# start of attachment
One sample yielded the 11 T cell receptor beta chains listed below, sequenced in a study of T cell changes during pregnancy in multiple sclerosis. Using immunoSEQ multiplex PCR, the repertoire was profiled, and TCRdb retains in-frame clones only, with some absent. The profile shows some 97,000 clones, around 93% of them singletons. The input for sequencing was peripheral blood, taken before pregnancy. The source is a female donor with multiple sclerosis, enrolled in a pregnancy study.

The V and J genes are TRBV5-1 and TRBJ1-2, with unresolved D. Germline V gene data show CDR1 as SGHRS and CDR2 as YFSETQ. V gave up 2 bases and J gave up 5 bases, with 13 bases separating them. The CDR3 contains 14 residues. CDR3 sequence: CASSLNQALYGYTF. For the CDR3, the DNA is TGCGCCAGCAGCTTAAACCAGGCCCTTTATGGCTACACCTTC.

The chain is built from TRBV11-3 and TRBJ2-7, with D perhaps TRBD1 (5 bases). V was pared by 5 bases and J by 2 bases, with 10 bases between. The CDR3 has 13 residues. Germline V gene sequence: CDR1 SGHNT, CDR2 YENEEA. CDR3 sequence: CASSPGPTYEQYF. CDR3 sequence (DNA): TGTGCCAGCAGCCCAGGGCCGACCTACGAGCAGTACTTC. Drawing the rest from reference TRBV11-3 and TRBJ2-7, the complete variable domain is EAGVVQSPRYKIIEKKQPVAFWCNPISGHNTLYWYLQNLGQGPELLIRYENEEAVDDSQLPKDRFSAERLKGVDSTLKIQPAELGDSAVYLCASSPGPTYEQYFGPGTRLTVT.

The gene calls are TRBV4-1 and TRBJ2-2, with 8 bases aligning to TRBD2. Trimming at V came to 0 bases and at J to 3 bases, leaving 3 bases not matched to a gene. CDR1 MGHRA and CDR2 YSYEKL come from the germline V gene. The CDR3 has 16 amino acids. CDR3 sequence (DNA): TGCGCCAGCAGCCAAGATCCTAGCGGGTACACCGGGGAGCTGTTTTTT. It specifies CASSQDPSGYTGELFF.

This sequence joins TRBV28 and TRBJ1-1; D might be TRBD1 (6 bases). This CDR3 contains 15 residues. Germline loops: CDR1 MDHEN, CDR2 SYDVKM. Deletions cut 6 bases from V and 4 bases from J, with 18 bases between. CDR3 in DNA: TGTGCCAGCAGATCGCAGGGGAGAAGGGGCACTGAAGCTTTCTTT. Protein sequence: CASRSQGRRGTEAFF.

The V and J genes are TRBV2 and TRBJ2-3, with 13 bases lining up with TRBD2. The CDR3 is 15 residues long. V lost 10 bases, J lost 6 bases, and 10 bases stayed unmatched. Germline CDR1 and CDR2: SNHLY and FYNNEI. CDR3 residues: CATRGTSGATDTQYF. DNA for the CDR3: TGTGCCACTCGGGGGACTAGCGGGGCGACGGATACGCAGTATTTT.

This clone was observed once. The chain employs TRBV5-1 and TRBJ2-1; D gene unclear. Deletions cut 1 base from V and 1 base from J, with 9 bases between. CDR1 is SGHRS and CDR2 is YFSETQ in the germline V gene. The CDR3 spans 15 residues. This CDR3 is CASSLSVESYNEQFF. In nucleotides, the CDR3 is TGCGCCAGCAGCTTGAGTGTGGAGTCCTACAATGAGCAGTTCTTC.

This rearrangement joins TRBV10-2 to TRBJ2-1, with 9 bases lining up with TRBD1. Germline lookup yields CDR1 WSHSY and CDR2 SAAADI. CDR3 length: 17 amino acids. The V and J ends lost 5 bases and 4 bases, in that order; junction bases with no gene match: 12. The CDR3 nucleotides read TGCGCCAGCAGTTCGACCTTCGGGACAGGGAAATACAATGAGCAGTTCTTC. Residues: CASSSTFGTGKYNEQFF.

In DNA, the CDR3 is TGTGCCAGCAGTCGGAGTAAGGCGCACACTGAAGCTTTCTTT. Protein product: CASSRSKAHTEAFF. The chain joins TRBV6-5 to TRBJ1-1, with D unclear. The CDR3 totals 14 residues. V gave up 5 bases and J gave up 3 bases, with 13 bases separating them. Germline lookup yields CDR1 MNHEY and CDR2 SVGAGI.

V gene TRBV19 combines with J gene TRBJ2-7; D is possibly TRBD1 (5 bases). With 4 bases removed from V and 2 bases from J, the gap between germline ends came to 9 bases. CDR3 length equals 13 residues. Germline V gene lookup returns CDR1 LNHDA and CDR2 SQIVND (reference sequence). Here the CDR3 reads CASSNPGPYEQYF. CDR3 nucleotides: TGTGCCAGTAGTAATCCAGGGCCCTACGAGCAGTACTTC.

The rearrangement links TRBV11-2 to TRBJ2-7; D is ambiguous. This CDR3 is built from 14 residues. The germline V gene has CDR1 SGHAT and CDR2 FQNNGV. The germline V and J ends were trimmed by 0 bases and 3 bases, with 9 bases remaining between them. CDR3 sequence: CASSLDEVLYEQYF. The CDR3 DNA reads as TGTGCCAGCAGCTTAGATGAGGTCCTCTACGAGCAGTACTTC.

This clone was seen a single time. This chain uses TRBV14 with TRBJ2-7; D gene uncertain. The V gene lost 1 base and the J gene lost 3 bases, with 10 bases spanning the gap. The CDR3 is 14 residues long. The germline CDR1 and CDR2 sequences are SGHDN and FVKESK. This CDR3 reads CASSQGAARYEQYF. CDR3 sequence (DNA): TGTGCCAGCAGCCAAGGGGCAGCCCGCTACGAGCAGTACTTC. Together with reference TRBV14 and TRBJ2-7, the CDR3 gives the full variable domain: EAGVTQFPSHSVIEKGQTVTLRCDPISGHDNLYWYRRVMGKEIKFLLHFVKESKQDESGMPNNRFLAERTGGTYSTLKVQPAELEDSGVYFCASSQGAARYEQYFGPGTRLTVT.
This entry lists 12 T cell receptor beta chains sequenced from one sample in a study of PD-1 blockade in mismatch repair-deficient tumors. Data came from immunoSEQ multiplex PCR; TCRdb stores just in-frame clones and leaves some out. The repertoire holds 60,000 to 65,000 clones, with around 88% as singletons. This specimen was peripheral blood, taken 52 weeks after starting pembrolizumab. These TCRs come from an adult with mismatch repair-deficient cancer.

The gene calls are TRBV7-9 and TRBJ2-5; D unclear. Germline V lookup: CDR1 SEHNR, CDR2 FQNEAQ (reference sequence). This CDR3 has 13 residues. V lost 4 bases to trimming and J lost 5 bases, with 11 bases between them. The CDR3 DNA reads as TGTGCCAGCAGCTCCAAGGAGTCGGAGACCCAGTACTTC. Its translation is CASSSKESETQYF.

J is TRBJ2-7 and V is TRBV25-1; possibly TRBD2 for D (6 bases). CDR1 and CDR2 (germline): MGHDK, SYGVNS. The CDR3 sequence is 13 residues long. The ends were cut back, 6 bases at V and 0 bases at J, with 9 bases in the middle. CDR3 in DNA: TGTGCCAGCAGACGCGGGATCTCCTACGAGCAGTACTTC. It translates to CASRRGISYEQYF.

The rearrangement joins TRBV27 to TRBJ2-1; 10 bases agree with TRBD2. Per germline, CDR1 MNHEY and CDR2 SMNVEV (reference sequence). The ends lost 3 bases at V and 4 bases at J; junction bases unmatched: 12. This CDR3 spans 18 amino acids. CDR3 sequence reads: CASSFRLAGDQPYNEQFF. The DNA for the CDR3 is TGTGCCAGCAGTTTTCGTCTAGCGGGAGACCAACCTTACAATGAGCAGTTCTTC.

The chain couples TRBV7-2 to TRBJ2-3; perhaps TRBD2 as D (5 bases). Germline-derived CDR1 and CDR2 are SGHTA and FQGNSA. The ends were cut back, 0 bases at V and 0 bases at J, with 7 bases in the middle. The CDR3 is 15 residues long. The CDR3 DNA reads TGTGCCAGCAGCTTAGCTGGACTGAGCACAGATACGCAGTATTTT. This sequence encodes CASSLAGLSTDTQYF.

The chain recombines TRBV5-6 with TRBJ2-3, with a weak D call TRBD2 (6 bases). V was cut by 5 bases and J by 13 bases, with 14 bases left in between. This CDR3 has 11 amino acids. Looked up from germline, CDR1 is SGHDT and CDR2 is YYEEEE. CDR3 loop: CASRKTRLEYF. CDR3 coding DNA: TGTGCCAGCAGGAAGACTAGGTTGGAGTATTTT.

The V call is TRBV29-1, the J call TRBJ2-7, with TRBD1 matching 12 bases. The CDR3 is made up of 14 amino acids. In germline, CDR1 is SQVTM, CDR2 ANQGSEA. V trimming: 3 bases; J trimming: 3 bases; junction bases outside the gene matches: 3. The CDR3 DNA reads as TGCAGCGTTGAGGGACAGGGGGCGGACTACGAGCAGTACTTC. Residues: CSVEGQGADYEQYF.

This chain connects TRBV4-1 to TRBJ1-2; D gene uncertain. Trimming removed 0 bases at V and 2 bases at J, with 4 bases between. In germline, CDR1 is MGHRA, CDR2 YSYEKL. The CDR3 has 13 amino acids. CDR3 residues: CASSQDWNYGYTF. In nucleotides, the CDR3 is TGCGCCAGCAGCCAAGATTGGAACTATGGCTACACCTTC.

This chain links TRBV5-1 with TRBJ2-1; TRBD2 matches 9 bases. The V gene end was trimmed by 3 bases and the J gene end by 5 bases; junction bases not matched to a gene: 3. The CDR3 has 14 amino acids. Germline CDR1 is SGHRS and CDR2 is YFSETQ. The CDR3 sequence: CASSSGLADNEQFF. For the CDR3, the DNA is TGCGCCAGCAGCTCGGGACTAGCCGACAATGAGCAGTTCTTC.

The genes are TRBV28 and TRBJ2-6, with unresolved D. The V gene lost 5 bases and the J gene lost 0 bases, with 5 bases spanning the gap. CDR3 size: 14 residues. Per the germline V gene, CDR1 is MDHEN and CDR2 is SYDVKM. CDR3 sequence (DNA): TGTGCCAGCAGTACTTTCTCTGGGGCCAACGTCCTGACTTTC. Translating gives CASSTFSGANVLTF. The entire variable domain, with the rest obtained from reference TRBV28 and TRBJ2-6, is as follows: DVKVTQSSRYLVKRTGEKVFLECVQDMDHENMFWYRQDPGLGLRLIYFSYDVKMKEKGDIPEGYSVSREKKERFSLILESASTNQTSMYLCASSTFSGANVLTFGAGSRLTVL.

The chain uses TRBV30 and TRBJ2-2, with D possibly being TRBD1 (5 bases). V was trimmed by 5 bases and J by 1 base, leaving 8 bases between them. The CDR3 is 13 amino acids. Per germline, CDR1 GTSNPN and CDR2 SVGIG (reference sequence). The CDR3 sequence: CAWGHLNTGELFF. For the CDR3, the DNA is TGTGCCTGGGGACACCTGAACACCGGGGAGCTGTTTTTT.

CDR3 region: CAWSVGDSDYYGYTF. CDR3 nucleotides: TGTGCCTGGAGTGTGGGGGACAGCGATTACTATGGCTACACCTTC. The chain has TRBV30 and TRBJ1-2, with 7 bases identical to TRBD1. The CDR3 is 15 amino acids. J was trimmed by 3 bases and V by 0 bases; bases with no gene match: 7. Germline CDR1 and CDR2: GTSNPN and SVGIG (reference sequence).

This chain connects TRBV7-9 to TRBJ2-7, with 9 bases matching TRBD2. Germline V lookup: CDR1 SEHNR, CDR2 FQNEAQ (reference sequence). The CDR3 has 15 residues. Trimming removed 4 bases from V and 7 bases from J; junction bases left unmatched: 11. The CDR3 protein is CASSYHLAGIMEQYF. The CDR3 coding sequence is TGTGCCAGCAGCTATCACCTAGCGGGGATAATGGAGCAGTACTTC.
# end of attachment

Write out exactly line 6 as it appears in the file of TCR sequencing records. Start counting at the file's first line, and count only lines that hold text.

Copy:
The V and J genes are TRBV2 and TRBJ2-3, with 13 bases lining up with TRBD2. The CDR3 is 15 residues long. V lost 10 bases, J lost 6 bases, and 10 bases stayed unmatched. Germline CDR1 and CDR2: SNHLY and FYNNEI. CDR3 residues: CATRGTSGATDTQYF. DNA for the CDR3: TGTGCCACTCGGGGGACTAGCGGGGCGACGGATACGCAGTATTTT.